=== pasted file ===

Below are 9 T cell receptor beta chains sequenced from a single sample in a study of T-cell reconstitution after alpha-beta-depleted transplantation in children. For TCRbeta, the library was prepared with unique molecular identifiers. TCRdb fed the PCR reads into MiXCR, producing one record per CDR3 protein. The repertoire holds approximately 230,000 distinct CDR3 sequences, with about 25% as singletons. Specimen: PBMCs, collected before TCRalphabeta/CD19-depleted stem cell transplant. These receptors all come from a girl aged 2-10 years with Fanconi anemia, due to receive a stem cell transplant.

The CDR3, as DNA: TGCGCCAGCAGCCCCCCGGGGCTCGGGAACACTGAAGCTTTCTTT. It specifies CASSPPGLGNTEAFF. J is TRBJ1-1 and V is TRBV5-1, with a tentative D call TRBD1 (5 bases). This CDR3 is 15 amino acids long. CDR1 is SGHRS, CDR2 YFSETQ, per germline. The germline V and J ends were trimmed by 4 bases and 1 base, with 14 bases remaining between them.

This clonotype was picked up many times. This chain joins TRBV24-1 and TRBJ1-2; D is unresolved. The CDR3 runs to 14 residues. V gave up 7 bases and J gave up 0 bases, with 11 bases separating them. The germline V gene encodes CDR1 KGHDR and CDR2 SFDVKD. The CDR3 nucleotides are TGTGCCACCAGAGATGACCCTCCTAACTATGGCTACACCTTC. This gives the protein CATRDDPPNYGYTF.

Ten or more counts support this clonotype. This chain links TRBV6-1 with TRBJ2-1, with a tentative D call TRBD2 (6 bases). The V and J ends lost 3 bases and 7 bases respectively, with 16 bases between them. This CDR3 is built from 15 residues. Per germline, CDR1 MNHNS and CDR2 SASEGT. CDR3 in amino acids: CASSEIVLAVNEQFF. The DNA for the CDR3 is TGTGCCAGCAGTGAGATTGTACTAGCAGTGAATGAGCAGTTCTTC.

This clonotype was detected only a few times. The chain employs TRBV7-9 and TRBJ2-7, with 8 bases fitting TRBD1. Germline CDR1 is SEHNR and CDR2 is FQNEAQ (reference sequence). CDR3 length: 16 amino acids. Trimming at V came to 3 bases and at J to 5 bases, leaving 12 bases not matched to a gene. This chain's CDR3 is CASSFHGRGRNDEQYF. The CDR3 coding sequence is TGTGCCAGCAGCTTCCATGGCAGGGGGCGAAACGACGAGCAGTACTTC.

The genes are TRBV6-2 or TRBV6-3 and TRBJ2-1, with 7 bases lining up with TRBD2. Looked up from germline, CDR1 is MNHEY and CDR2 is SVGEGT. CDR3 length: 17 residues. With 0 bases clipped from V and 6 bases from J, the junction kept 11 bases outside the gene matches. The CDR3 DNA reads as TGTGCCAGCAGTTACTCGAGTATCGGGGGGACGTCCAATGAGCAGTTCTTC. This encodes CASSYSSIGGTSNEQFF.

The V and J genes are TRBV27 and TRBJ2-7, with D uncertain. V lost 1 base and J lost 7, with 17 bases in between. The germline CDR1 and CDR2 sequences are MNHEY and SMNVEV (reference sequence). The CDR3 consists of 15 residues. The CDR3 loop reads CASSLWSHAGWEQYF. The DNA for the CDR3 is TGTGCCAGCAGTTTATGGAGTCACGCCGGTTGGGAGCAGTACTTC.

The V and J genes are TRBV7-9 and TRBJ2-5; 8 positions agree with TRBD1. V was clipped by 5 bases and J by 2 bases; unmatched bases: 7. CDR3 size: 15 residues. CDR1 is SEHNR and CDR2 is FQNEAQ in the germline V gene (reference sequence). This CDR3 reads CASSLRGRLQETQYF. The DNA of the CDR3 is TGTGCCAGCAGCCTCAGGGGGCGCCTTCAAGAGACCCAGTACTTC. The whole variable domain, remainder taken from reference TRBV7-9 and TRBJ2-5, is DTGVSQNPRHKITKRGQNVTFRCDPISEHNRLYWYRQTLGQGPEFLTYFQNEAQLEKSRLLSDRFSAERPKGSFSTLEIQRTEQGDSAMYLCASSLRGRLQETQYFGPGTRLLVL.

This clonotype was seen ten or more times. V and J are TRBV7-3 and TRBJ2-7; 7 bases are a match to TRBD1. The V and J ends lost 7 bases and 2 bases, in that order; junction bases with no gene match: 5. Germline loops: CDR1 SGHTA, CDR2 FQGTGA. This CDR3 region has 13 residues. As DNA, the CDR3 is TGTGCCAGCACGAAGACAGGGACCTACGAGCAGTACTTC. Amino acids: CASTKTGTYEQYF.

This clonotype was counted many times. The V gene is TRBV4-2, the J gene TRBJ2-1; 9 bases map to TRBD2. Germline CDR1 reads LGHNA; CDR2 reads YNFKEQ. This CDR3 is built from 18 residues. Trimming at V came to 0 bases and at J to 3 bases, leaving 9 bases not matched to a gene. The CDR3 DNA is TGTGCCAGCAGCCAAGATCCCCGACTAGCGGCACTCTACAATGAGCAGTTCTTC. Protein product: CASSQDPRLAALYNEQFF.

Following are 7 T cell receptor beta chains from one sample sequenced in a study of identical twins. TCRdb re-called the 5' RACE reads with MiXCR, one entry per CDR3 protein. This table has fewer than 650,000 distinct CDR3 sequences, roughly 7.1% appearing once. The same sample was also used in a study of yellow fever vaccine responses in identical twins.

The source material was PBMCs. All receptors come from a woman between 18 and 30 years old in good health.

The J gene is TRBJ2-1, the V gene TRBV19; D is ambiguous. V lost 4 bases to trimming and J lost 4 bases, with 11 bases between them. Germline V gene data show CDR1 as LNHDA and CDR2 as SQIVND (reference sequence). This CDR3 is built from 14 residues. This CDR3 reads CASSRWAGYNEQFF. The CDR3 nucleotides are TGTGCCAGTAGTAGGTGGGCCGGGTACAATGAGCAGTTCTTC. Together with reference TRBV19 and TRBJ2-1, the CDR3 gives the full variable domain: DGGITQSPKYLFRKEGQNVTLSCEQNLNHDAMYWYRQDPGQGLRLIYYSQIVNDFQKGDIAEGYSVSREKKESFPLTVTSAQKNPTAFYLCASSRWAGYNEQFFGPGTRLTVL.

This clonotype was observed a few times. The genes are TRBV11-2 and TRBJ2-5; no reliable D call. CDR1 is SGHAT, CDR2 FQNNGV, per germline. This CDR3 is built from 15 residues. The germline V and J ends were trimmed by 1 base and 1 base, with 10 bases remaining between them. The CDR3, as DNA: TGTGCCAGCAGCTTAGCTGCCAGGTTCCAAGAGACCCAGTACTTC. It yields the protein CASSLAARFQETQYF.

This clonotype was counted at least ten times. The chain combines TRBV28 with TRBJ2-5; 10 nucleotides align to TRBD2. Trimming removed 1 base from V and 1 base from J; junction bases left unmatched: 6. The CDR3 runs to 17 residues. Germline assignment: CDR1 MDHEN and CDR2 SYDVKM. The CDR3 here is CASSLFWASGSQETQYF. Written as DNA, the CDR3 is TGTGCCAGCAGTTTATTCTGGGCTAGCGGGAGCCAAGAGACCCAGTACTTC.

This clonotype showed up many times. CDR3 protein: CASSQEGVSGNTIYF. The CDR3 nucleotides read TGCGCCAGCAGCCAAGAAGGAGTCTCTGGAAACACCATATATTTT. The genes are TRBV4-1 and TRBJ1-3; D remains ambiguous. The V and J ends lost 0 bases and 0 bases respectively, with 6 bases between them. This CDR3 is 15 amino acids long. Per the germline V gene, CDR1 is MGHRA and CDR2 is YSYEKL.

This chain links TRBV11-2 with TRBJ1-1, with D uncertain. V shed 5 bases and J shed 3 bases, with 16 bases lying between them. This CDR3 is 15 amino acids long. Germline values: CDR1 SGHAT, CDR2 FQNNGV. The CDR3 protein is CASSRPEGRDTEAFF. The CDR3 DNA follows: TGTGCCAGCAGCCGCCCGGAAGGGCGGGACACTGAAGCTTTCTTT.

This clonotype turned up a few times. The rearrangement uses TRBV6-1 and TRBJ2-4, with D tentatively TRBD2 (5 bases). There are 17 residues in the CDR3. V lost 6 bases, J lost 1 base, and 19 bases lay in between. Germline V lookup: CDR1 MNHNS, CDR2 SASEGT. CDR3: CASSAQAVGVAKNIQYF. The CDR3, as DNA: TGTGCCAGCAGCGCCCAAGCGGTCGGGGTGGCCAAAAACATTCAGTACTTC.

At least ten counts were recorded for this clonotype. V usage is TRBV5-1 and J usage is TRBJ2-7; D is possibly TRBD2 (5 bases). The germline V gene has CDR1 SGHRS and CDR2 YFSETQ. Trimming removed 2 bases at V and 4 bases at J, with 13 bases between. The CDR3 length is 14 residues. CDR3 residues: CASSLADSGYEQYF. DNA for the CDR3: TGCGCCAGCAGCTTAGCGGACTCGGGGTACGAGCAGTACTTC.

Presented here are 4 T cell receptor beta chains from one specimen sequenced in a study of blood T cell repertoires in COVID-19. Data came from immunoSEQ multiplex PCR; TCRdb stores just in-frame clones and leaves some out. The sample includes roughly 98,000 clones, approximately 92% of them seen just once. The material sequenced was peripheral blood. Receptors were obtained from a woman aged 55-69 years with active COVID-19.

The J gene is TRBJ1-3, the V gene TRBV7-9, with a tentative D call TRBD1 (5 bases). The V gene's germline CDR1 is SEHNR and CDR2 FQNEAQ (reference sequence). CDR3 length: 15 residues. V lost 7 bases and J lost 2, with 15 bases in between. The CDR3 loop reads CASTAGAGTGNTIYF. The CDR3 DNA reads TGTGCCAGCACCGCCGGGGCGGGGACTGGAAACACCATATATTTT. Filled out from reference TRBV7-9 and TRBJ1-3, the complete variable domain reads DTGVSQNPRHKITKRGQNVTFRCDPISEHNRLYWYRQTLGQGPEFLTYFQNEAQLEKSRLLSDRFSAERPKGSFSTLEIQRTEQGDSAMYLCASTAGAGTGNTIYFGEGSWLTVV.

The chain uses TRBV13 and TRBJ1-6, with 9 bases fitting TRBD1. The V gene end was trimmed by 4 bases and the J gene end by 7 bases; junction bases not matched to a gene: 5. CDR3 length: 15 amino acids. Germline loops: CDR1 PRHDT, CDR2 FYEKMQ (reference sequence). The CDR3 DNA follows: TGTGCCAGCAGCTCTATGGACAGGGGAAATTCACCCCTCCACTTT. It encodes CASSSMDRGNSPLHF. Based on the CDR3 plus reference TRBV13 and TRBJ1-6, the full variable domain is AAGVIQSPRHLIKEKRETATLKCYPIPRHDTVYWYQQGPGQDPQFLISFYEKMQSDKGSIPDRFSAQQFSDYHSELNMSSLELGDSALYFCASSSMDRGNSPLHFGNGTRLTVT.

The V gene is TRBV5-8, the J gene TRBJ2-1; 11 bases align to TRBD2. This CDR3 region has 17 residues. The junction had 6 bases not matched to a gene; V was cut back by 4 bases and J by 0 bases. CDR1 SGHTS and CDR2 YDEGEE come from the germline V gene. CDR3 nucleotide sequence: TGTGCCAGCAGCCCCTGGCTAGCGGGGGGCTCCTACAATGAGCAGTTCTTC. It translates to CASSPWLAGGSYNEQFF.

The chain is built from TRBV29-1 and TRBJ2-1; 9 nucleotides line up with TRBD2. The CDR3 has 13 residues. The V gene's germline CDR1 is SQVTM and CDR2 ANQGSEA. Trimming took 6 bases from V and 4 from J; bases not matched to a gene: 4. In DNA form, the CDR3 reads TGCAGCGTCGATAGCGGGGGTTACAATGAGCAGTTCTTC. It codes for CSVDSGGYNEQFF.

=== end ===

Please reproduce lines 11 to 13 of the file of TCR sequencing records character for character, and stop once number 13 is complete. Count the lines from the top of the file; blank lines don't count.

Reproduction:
Following are 7 T cell receptor beta chains from one sample sequenced in a study of identical twins. TCRdb re-called the 5' RACE reads with MiXCR, one entry per CDR3 protein. This table has fewer than 650,000 distinct CDR3 sequences, roughly 7.1% appearing once. The same sample was also used in a study of yellow fever vaccine responses in identical twins.

The source material was PBMCs. All receptors come from a woman between 18 and 30 years old in good health.

The J gene is TRBJ2-1, the V gene TRBV19; D is ambiguous. V lost 4 bases to trimming and J lost 4 bases, with 11 bases between them. Germline V gene data show CDR1 as LNHDA and CDR2 as SQIVND (reference sequence). This CDR3 is built from 14 residues. This CDR3 reads CASSRWAGYNEQFF. The CDR3 nucleotides are TGTGCCAGTAGTAGGTGGGCCGGGTACAATGAGCAGTTCTTC. Together with reference TRBV19 and TRBJ2-1, the CDR3 gives the full variable domain: DGGITQSPKYLFRKEGQNVTLSCEQNLNHDAMYWYRQDPGQGLRLIYYSQIVNDFQKGDIAEGYSVSREKKESFPLTVTSAQKNPTAFYLCASSRWAGYNEQFFGPGTRLTVL.